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Restoring magnificent relics of Hue Imperial City

By Nguyen Thi Thuy Anh, Zhang Jianhua (Xinhua)

08:37, May 14, 2013

HUE, Vietnam, May 13 (Xinhua) -- Many relics found in Hue Imperial City were destroyed by wars and weather but in recent years,many temples and palaces have been restored to make the site as beautiful and as awe-inspiring as it was before.

This was what Nguyen Binh, a 54-year-old local guide, told members of the media during a tour of the World Cultural Heritage site in Thua Thien-Hue province in central Vietnam.

Having worked at the site of Hue Imperial City for over 30 years, Binh witnessed the degradation as well as restoration of the site over the past years.

"So far, the restoration work has done pretty well," Binh said.

Binh said that many collapsed walls and buildings have been rebuilt based on historical documents and measurements of remaining foundations.

At the meeting of the 17th session of the World Heritage Committee(WHC) in Columbia in 1993, the United Nations Educational, Scientific and Cultural Organization (UNESCO) recognized the Complex of Hue Monuments as a World Cultural Heritage, making Hue the first site in Vietnam to be included in the World Heritage List.

The Hue monuments have suffered considerably as a result of the passage of time, weather and wars. In 1947, a fire in the Imperial City and Forbidden Purple City destroyed nearly all the monuments.

The Vietnamese government has undertaken a series of restoration projects to bring the relics back to life, helping local people as well as tourists to know more about the magnificent beauty of the site as a whole in order to better understand and treasure the country's unique history.

Tran Thinh Quang, a 42-year-old tourist from northern Tuyen Quang province, who has visited the Hue Imperial City twice, shared the same view with Binh on the restoration of the site.

"About five years ago when I first visited the site, only few temples were intact while most of the relics were empty fields or just foundations left with explanatory plaques. But this time, many sites have been restored," Quang told Xinhua recently.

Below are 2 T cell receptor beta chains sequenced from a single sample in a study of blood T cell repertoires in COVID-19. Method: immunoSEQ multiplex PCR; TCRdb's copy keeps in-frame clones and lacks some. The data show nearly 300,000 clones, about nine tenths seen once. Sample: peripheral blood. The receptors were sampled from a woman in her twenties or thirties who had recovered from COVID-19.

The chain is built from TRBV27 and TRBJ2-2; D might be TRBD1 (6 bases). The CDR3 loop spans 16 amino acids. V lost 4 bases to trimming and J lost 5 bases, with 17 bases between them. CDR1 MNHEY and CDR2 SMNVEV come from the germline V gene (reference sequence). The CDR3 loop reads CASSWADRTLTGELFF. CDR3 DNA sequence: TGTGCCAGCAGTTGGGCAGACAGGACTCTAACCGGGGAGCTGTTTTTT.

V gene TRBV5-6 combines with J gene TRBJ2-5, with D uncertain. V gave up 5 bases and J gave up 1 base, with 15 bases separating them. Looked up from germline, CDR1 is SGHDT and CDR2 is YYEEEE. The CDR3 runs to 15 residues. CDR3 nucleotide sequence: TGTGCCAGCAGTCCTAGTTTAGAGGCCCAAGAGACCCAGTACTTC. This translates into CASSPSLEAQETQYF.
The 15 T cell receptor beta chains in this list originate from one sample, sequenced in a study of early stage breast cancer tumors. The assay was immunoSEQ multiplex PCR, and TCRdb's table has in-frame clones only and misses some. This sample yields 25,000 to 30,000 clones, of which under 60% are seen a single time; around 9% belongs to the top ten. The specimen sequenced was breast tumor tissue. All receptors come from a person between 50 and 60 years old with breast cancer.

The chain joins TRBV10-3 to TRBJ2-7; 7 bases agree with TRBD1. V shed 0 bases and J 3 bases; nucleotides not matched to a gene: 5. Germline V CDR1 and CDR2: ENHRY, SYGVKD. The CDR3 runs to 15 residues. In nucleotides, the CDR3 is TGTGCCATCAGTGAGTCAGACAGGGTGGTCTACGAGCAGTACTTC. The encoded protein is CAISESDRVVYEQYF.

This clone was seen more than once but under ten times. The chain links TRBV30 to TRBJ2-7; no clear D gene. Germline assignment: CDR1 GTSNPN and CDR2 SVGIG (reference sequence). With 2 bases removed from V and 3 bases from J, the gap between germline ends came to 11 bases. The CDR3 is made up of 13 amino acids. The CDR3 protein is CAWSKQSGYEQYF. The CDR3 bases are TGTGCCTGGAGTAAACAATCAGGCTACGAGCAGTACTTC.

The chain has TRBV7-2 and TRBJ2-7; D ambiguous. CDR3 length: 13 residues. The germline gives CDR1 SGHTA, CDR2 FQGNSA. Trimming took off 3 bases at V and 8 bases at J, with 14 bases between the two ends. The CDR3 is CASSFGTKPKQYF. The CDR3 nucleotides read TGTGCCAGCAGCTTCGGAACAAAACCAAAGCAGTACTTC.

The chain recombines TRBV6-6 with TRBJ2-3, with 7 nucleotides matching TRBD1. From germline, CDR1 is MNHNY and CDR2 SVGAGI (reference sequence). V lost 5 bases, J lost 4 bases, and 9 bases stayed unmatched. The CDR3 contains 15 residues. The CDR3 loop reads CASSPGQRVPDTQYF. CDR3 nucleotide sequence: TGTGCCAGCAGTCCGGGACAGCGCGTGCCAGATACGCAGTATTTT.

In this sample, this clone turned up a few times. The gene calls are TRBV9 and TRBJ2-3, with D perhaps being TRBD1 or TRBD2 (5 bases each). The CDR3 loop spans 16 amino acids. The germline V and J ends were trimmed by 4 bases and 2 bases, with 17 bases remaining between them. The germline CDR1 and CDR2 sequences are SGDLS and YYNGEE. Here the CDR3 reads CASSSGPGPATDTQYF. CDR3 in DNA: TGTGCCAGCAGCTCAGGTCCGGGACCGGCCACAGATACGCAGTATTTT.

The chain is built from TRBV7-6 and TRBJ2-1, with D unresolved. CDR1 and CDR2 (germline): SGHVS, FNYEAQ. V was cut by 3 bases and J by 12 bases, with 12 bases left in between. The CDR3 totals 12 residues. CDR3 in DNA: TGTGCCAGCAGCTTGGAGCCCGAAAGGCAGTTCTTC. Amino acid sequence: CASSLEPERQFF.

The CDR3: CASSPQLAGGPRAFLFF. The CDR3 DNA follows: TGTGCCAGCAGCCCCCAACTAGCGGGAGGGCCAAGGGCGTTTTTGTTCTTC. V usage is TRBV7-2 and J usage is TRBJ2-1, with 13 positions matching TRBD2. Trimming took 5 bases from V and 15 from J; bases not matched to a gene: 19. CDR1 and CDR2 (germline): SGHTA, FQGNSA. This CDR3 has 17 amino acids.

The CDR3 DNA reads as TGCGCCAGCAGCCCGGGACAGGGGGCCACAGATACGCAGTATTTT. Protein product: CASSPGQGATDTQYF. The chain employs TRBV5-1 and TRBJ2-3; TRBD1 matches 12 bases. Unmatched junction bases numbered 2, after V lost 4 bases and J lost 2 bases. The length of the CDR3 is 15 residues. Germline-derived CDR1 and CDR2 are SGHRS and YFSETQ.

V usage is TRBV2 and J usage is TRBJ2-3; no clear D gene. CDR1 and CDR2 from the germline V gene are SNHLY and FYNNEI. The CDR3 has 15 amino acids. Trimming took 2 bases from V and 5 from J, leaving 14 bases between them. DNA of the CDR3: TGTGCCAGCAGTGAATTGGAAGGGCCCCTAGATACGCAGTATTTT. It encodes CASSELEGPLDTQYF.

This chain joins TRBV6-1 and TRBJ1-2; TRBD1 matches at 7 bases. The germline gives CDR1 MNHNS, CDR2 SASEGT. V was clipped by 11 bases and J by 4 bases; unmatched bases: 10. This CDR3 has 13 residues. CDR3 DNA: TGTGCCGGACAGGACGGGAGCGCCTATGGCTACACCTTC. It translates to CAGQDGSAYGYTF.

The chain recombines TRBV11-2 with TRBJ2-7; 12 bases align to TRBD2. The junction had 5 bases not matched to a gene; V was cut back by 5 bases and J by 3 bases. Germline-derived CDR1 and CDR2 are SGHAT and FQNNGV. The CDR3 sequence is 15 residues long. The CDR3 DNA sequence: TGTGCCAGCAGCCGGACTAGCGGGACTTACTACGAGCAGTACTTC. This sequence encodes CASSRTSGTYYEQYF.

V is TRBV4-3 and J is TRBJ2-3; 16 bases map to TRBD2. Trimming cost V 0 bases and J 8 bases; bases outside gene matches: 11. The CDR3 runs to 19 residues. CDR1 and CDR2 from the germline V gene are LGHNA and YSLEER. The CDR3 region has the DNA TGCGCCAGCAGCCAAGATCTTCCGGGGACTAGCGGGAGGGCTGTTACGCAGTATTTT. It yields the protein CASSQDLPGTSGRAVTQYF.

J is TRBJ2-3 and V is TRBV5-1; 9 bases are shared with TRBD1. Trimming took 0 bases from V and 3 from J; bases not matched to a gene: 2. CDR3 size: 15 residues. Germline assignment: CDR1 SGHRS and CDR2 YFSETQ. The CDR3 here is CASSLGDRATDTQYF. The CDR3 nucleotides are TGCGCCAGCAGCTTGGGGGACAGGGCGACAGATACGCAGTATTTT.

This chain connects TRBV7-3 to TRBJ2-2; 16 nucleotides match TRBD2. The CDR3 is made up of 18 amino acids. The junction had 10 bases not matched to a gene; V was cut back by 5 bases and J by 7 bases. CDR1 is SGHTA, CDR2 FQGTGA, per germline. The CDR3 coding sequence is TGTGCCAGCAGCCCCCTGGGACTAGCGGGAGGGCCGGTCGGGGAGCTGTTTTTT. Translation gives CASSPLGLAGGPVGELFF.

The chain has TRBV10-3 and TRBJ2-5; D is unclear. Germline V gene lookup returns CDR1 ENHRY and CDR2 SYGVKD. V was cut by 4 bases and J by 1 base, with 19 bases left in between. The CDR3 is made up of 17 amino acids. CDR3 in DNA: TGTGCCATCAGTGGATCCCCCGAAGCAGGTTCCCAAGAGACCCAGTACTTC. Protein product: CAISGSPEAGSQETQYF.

In late 2012, the Vietnamese government released some 800 billion Vietnamese dong (38.4 million U.S. dollars) for a restoration project of Hue's monuments for 2013-2020 period.

Hue served as the administrative center of southern Vietnam in the 17th and 18th centuries. Gia Long, first ruler of the Nguyen dynasty, made it the national capital of united Vietnam in 1802, a position that it held until 1945.

It was selected because it is geographically situated in the center of the country and with easy access to the sea.

The capital was planned in accordance with ancient oriental philosophy in general and Vietnamese tradition in particular. It also respected the physical conditions of the site, especially the Perfume River and Ngu Binh Mountain (known as the Royal Screen).

Four citadels or defended enclosures made up the city, including Capital City for official administrative buildings, Imperial City for royal palaces and shrines, Forbidden Purple City for the royal residences, and Tran Binh Bastion (Fish's Gill Bastion), an additional defensive work in the north-east corner of the Capital City, designed to control movement of the river.

The Imperial City and Forbidden Purple City are known collectively as the Inner City.

The palaces within the Inner City are similar in style and design, set on a raised podium, with wooden trusses, usually ironwood, gilded and painted pillars and rafters, brick walls, and roofs of yellow or blue-glazed cylindrical tiles. Roof edges are straight, and the decoration, both internally and externally, is abundant.

Hue is known not only for its unique style of architecture but is also a spiritual center where Buddhism and Confucianism have been mixed with local traditions.

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